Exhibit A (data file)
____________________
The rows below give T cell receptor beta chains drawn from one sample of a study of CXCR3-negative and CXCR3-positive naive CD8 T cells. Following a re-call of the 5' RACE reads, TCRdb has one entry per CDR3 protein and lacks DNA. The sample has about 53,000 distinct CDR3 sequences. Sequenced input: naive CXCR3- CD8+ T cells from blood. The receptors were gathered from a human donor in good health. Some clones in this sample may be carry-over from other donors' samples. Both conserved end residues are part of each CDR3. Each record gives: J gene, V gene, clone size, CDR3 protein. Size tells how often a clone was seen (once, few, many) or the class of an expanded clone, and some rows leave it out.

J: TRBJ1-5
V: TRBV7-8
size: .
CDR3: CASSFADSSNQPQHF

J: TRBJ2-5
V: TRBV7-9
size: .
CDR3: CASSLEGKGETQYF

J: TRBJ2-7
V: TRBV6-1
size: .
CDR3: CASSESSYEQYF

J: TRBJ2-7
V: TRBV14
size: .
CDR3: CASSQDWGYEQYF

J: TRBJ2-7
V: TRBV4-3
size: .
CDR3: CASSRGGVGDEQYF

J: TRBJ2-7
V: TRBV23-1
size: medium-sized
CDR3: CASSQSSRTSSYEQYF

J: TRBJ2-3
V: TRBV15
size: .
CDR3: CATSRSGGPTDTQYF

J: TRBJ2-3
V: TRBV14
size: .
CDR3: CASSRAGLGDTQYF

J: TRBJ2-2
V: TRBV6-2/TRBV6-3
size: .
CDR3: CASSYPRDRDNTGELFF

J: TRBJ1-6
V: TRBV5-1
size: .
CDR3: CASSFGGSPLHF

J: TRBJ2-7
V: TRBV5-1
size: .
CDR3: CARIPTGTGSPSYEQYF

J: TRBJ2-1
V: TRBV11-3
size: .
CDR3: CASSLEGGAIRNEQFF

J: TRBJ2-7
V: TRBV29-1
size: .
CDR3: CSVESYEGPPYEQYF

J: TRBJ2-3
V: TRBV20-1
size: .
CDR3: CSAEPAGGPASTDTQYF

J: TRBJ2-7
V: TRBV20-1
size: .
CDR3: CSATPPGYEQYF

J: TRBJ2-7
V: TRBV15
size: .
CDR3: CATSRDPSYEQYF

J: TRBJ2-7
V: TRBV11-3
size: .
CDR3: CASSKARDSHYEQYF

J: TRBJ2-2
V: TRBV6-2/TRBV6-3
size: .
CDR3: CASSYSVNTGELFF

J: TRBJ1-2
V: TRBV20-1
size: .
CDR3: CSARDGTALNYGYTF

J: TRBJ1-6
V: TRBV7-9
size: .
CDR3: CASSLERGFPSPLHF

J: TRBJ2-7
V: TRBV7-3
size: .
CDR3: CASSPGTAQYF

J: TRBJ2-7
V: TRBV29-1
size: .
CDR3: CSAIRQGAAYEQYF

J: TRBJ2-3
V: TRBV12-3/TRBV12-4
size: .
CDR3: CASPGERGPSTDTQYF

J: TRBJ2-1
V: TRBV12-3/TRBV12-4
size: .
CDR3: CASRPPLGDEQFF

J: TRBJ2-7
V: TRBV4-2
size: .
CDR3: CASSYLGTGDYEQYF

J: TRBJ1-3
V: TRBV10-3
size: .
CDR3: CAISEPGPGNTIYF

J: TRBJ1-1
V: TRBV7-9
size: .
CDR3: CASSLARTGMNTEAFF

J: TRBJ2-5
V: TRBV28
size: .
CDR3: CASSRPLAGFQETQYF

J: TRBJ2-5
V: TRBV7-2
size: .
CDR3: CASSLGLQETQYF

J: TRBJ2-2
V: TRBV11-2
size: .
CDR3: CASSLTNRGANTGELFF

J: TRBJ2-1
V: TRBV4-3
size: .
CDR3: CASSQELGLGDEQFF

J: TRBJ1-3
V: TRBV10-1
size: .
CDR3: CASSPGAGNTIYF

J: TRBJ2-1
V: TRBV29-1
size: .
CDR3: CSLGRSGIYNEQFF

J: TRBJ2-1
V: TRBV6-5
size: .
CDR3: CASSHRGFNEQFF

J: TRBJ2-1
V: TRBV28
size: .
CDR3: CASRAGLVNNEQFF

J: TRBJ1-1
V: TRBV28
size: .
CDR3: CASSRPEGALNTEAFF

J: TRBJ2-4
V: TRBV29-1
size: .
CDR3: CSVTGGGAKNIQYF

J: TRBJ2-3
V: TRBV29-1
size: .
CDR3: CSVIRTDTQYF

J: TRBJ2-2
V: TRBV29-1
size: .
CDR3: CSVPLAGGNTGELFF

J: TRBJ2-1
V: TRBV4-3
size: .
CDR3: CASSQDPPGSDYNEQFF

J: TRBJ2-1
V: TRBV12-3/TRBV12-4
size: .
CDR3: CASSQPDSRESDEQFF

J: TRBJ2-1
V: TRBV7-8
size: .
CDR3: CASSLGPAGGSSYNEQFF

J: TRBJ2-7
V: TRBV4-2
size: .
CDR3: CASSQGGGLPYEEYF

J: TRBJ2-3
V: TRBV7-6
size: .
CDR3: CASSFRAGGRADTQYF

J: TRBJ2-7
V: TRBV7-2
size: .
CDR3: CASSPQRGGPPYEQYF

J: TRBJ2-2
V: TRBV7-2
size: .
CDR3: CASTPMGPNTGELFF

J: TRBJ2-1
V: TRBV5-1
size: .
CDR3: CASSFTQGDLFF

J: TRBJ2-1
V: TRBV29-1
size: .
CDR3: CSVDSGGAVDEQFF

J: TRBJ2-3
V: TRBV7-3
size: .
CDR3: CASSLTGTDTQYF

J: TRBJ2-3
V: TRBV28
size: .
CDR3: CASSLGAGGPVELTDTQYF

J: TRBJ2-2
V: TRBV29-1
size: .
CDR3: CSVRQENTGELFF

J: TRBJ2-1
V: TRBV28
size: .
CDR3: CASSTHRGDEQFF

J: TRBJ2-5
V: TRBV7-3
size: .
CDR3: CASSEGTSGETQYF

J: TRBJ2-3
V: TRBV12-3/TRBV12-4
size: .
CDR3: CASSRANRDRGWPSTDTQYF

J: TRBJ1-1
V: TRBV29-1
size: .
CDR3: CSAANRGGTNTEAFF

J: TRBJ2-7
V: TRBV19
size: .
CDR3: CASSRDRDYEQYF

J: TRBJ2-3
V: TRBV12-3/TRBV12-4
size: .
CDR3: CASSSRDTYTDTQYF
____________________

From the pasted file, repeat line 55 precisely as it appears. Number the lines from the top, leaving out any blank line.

V: TRBV20-1